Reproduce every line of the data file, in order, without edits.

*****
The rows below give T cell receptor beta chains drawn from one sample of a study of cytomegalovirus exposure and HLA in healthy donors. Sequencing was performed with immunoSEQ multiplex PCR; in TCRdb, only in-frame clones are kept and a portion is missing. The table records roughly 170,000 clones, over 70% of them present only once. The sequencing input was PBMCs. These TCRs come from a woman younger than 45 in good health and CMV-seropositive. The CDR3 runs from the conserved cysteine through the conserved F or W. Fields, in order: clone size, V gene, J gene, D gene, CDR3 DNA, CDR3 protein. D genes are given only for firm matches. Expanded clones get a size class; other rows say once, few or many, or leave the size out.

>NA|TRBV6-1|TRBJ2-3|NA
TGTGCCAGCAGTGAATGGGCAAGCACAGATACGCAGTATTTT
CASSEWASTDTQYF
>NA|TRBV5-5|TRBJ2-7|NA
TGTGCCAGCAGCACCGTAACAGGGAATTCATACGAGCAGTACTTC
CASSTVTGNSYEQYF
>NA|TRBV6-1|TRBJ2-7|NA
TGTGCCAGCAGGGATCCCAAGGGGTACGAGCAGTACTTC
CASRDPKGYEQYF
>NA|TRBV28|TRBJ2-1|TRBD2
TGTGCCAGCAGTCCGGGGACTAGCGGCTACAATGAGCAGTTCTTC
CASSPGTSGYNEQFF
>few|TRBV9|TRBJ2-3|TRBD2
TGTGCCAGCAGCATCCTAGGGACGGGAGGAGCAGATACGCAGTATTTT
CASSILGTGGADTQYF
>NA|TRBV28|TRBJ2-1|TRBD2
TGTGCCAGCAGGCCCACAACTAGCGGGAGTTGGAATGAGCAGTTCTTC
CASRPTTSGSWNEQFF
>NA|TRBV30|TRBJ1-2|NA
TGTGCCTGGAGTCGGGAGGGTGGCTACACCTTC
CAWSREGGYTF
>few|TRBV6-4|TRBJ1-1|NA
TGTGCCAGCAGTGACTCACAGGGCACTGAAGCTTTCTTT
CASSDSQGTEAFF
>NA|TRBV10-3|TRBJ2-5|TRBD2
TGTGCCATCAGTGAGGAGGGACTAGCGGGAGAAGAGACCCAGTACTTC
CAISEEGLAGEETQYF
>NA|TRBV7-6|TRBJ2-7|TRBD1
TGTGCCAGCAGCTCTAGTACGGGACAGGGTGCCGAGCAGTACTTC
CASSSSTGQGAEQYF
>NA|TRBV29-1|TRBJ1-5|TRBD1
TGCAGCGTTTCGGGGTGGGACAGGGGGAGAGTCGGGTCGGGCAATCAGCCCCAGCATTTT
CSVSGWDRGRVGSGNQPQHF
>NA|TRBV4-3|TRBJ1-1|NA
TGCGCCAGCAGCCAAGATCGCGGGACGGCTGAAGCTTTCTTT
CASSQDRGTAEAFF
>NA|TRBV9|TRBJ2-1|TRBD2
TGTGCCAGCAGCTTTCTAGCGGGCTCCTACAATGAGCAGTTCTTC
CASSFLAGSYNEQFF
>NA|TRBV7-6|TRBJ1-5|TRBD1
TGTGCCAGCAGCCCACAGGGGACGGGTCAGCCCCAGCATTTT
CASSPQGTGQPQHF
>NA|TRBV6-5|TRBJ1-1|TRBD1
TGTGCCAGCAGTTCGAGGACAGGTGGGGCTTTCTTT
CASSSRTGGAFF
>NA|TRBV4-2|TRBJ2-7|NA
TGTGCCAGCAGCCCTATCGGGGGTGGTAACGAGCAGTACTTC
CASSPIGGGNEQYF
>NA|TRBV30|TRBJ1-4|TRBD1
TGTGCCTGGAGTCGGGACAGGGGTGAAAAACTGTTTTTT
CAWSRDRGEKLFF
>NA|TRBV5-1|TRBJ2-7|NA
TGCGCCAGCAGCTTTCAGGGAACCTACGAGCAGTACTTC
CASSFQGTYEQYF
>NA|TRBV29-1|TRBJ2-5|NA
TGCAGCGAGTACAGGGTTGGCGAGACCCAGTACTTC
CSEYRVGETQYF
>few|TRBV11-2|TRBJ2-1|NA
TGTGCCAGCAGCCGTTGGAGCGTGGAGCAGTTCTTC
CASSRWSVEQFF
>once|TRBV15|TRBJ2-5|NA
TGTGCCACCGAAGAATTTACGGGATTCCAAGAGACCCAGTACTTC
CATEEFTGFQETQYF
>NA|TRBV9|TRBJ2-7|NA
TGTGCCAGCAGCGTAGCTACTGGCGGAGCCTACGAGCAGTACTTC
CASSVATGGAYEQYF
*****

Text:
The rows below give T cell receptor beta chains drawn from one sample of a study of cytomegalovirus exposure and HLA in healthy donors. Sequencing was performed with immunoSEQ multiplex PCR; in TCRdb, only in-frame clones are kept and a portion is missing. The table records roughly 170,000 clones, over 70% of them present only once. The sequencing input was PBMCs. These TCRs come from a woman younger than 45 in good health and CMV-seropositive. The CDR3 runs from the conserved cysteine through the conserved F or W. Fields, in order: clone size, V gene, J gene, D gene, CDR3 DNA, CDR3 protein. D genes are given only for firm matches. Expanded clones get a size class; other rows say once, few or many, or leave the size out.

>NA|TRBV6-1|TRBJ2-3|NA
TGTGCCAGCAGTGAATGGGCAAGCACAGATACGCAGTATTTT
CASSEWASTDTQYF
>NA|TRBV5-5|TRBJ2-7|NA
TGTGCCAGCAGCACCGTAACAGGGAATTCATACGAGCAGTACTTC
CASSTVTGNSYEQYF
>NA|TRBV6-1|TRBJ2-7|NA
TGTGCCAGCAGGGATCCCAAGGGGTACGAGCAGTACTTC
CASRDPKGYEQYF
>NA|TRBV28|TRBJ2-1|TRBD2
TGTGCCAGCAGTCCGGGGACTAGCGGCTACAATGAGCAGTTCTTC
CASSPGTSGYNEQFF
>few|TRBV9|TRBJ2-3|TRBD2
TGTGCCAGCAGCATCCTAGGGACGGGAGGAGCAGATACGCAGTATTTT
CASSILGTGGADTQYF
>NA|TRBV28|TRBJ2-1|TRBD2
TGTGCCAGCAGGCCCACAACTAGCGGGAGTTGGAATGAGCAGTTCTTC
CASRPTTSGSWNEQFF
>NA|TRBV30|TRBJ1-2|NA
TGTGCCTGGAGTCGGGAGGGTGGCTACACCTTC
CAWSREGGYTF
>few|TRBV6-4|TRBJ1-1|NA
TGTGCCAGCAGTGACTCACAGGGCACTGAAGCTTTCTTT
CASSDSQGTEAFF
>NA|TRBV10-3|TRBJ2-5|TRBD2
TGTGCCATCAGTGAGGAGGGACTAGCGGGAGAAGAGACCCAGTACTTC
CAISEEGLAGEETQYF
>NA|TRBV7-6|TRBJ2-7|TRBD1
TGTGCCAGCAGCTCTAGTACGGGACAGGGTGCCGAGCAGTACTTC
CASSSSTGQGAEQYF
>NA|TRBV29-1|TRBJ1-5|TRBD1
TGCAGCGTTTCGGGGTGGGACAGGGGGAGAGTCGGGTCGGGCAATCAGCCCCAGCATTTT
CSVSGWDRGRVGSGNQPQHF
>NA|TRBV4-3|TRBJ1-1|NA
TGCGCCAGCAGCCAAGATCGCGGGACGGCTGAAGCTTTCTTT
CASSQDRGTAEAFF
>NA|TRBV9|TRBJ2-1|TRBD2
TGTGCCAGCAGCTTTCTAGCGGGCTCCTACAATGAGCAGTTCTTC
CASSFLAGSYNEQFF
>NA|TRBV7-6|TRBJ1-5|TRBD1
TGTGCCAGCAGCCCACAGGGGACGGGTCAGCCCCAGCATTTT
CASSPQGTGQPQHF
>NA|TRBV6-5|TRBJ1-1|TRBD1
TGTGCCAGCAGTTCGAGGACAGGTGGGGCTTTCTTT
CASSSRTGGAFF
>NA|TRBV4-2|TRBJ2-7|NA
TGTGCCAGCAGCCCTATCGGGGGTGGTAACGAGCAGTACTTC
CASSPIGGGNEQYF
>NA|TRBV30|TRBJ1-4|TRBD1
TGTGCCTGGAGTCGGGACAGGGGTGAAAAACTGTTTTTT
CAWSRDRGEKLFF
>NA|TRBV5-1|TRBJ2-7|NA
TGCGCCAGCAGCTTTCAGGGAACCTACGAGCAGTACTTC
CASSFQGTYEQYF
>NA|TRBV29-1|TRBJ2-5|NA
TGCAGCGAGTACAGGGTTGGCGAGACCCAGTACTTC
CSEYRVGETQYF
>few|TRBV11-2|TRBJ2-1|NA
TGTGCCAGCAGCCGTTGGAGCGTGGAGCAGTTCTTC
CASSRWSVEQFF
>once|TRBV15|TRBJ2-5|NA
TGTGCCACCGAAGAATTTACGGGATTCCAAGAGACCCAGTACTTC
CATEEFTGFQETQYF
>NA|TRBV9|TRBJ2-7|NA
TGTGCCAGCAGCGTAGCTACTGGCGGAGCCTACGAGCAGTACTTC
CASSVATGGAYEQYF